Tuesday, 17 November 2009

Poulet au Cidre et Panais (Chicken with Cider and Parsnips)


Cider and crepes are a near-perfect pairing, bringing together two of the most quintessential tastes of France’s northwest. Low in alcohol (the brut, or dry, varieties, are about 4.5-5%, sweet ones less than half that) with a light, frothy fizz, cider is indisputably fun to drink. But like a former boy-band member now attempting a solo career, it doesn’t tend to get a lot of respect. Outside of creperies, it rarely appears on menus. Selection is often limited, with little differentation in the stock at wine shops and supermarkets.* And while high-quality, low-yield ciders are still being produced, neither marketers nor food writers have exploited cider’s history, variety and versatility.

Until the mid twentieth-century, cider followed wine as France’s second-most popular alcoholic beverage. But a growing taste for beer, combined with rising production costs, has resulted in severe, if not yet terminal, decline of the cider industry. At stake is a product central to the culinary—and cultural—identity of large parts of Normandy and Brittany and an underappreciated partner for all sorts of food.

It’s hardly coincidental that dry cider (cidre bouché) is at its best with autumnal produce and cooler-weather preparations like soups and stews. It can be swapped for white wine in classic dishes like onion soup or moules marinieres and is an ideal braising liquid—with or without another regional product, crème fraiche—for chicken, pork or rabbit. Served chilled in a tall pilsner glass, it would complement a plate of cheese, particularly hard, aged ones with sharp and/or caramel notes (Comte, Cheddar) or any with a blooming rind (Camembert, Brie, Waterloo). Cidre bouché won’t become cloying alongside inherently sweet vegetables like pumpkin or parsnip, and, unlike wine, can tolerate vinegar or other acids. Its sweet counterpart, cidre doux, is, admittedly, a bit less adaptable. But it seems a natural alongside traditional Thanksgiving pies and most any other dessert featuring autumn fruit.

The following recipe, from the ever-reliable Art of Braising, can be used as a template for any white meat-cider stew. Should sparkling French cider be unavailable, substitute a dry, crisp (hard) cider, with more of the same to drink.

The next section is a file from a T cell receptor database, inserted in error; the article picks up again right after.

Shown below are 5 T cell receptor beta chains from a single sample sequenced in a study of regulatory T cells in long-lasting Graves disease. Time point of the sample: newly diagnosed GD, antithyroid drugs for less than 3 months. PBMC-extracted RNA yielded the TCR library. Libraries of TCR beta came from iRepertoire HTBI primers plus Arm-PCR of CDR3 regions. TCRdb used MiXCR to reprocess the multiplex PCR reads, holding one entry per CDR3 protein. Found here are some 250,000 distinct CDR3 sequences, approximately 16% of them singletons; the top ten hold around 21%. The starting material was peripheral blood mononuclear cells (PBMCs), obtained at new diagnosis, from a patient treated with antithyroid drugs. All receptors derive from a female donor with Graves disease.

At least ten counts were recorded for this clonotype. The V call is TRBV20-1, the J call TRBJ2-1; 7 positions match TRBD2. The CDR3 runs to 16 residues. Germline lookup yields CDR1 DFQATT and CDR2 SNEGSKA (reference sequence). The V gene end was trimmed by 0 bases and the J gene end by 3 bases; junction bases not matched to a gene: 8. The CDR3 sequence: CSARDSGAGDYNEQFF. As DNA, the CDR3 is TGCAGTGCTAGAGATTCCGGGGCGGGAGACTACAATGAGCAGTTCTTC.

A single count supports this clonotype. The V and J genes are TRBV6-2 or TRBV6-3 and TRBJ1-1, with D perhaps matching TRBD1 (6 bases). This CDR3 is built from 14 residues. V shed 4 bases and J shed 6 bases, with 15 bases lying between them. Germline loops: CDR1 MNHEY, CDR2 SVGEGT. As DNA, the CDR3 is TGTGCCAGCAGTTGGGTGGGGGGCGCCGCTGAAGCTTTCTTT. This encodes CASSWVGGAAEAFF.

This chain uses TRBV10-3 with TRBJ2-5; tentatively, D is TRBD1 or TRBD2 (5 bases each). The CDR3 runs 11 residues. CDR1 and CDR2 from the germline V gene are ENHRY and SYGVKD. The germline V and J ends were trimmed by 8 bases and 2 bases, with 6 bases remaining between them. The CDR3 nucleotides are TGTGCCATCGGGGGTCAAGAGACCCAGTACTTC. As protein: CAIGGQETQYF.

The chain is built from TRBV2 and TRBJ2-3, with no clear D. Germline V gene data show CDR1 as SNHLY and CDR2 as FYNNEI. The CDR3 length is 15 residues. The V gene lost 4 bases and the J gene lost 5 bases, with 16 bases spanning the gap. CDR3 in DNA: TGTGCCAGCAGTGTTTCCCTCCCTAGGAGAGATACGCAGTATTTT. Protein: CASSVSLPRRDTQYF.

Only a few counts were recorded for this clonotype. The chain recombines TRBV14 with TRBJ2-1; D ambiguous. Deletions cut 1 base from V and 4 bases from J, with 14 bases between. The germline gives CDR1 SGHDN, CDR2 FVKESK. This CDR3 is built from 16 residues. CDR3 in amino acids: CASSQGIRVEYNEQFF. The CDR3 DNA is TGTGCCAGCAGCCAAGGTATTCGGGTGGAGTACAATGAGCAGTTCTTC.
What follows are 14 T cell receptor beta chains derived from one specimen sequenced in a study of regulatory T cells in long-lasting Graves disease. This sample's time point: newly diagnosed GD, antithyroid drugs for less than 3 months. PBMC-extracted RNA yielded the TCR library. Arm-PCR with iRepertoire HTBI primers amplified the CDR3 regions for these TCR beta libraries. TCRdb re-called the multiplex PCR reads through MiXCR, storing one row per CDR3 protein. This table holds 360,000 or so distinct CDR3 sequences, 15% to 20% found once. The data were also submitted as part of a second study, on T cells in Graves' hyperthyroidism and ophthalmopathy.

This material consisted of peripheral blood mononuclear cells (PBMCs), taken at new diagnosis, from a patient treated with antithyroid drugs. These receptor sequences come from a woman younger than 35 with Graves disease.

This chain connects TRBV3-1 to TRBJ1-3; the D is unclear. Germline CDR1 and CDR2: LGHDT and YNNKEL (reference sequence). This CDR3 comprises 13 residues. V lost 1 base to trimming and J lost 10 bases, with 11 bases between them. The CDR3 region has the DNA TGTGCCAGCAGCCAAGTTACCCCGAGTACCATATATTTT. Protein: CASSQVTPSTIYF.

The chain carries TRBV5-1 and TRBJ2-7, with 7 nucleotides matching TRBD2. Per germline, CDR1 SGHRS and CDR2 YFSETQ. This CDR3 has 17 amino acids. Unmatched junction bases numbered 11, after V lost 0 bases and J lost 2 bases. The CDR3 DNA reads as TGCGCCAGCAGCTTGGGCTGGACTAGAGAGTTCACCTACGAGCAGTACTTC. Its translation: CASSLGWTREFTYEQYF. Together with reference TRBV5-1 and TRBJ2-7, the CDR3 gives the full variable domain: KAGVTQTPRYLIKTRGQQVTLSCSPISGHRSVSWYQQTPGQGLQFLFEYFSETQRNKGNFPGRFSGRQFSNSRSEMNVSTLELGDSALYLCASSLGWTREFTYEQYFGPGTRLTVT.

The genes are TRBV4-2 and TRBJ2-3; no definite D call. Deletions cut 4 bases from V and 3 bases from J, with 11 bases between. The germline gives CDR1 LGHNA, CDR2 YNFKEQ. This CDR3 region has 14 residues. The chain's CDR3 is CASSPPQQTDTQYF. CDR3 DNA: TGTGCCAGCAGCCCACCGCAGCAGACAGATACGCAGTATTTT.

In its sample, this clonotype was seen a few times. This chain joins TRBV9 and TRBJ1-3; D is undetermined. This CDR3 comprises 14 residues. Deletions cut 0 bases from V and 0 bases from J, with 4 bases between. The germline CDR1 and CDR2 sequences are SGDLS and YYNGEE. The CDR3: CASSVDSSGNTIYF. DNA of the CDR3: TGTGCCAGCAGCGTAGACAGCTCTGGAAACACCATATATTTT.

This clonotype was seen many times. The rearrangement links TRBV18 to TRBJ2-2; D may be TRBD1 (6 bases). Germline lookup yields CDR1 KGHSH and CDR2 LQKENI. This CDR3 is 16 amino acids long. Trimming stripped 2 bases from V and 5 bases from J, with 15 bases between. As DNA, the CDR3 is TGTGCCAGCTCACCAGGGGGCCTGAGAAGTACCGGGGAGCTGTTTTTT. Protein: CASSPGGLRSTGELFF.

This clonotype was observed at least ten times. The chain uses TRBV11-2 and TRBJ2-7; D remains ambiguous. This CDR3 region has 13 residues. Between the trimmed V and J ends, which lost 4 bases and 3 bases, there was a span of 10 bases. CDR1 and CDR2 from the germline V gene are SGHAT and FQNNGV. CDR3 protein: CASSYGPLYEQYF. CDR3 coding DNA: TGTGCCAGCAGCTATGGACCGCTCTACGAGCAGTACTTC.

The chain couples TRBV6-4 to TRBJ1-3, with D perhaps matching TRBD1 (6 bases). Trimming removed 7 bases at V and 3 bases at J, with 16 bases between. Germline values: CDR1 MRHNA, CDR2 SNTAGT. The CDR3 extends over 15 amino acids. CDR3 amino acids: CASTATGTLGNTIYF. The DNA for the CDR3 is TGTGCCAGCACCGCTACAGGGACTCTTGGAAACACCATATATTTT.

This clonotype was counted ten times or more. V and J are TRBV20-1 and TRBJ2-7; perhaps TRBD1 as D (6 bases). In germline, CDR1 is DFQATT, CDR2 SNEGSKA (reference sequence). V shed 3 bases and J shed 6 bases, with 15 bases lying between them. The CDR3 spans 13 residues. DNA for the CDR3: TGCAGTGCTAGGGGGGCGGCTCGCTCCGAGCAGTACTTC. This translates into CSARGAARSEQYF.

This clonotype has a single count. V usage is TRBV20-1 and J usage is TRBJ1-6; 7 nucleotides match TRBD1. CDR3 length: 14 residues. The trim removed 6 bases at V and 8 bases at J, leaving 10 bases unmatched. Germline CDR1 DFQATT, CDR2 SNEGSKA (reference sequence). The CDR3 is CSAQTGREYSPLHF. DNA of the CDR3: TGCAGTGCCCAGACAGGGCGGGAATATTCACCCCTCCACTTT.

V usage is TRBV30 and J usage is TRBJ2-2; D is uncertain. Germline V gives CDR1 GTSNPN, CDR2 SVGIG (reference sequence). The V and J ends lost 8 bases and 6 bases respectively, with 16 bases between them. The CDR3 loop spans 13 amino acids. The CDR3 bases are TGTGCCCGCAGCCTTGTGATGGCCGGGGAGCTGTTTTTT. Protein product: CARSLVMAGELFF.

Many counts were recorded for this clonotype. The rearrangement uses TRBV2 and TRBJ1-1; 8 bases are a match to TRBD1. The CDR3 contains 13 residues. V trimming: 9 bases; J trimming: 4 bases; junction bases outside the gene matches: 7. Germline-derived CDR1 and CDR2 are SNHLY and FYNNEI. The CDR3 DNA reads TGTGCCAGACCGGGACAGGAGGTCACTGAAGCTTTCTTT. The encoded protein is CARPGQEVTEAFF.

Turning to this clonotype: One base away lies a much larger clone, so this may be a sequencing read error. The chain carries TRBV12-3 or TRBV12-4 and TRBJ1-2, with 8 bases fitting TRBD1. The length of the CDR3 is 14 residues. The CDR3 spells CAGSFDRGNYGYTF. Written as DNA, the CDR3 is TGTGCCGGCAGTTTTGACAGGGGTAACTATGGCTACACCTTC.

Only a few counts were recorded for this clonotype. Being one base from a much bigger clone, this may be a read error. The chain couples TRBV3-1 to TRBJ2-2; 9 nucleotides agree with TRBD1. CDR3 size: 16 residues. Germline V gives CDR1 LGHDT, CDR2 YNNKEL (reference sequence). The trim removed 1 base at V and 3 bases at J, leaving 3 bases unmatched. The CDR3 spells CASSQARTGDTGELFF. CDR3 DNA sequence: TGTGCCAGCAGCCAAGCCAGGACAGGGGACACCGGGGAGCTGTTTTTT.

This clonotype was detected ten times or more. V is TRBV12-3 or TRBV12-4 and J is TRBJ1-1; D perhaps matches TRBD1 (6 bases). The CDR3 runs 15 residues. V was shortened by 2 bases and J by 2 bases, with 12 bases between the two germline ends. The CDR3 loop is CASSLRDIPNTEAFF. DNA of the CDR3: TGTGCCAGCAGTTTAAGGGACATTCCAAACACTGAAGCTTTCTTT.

Chicken Braised with Cider and Parsnips
Serves 2
Total time: 70 minutes; Active time: 50 minutes

1 tablespoon olive oil
4 skin-on, bone-in chicken thighs
1 large shallot
2 cups (500 ml) cider
Fresh thyme
3/4 pound (330 g) parsnips

Heat a lidded skillet or braising pan over a medium heat. Add oil. When it shimmers, add chicken thighs, skin-side down. Season with salt and pepper. Turn as needed until browned on all sides, 5-8 minutes.

While the chicken cooks, finely chop the shallot. Remove the browned chicken and set on a plate. Add shallot and soften for a minute, stirring to avoid sticking. Raise heat and pour in cider. Scrape the bottom of the pan, then allow the mixture to boil for 10-15 minutes. The cider should reduce to about ¼ of its original volume.

Peel the parsnips and remove any woody core. Cut into long, thin sticks, about the shape of an index finger. Add the parsnips and thyme to the reduced liquid and place the chicken on top. If the pan is deep, use parchment paper or aluminum foil under the lid to get a tight, close seal. Turn the heat down to low and simmer very gently until the chicken is fully cooked and pulling away from the bone, 30-35 minutes.

Remove the chicken to a serving plate. Taste the parsnips for tenderness and the sauce for concentration. The latter should be sweet and glossy, but not thick enough to coat a spoon. If required, cook one or both on a gentle heat for another 5-10 minutes. Adjust for seasoning, arrange parsnips on the serving plate and pour over sauce.


* In Paris, a wide selection can be found at
Breizh Café and Pomze.

5 comments:

Roger said...

I cooked this tonight!

My girlfriend and I are Californians living in the 20ème. We found Petit Pois while looking for references to Le Square Trousseau after our lovely meal there last Sunday.

Tonight's meal was marvelous. We'll repeat it, for sure. Merci!

Shira said...

Roger, thanks for your message. How was dinner at the Trousseau? I've been eying the big bowl of chocolate mousse and the croque madame (lunch only, I think), but do you have any particular recommendations?

Kevin Kossowan said...

I've started making apple wines and cider and have been looking for good content on how to apply it in the kitchen - so thanks for posting this.

Shira said...

Kevin: Wow, I'm impressed. Looking forward to reading your blog.

Roger said...

Shira, our dinner at Square Trousseau was lovely. Everyone was pleased with their plats principaux (onglet, suprême de poulet, risotto). But as I mentioned with my photos, the entrées were the stars. Not to be missed: the cappuchino of cêpes and châtaignes.

And all-you-can-eat mousse is a dangerous notion.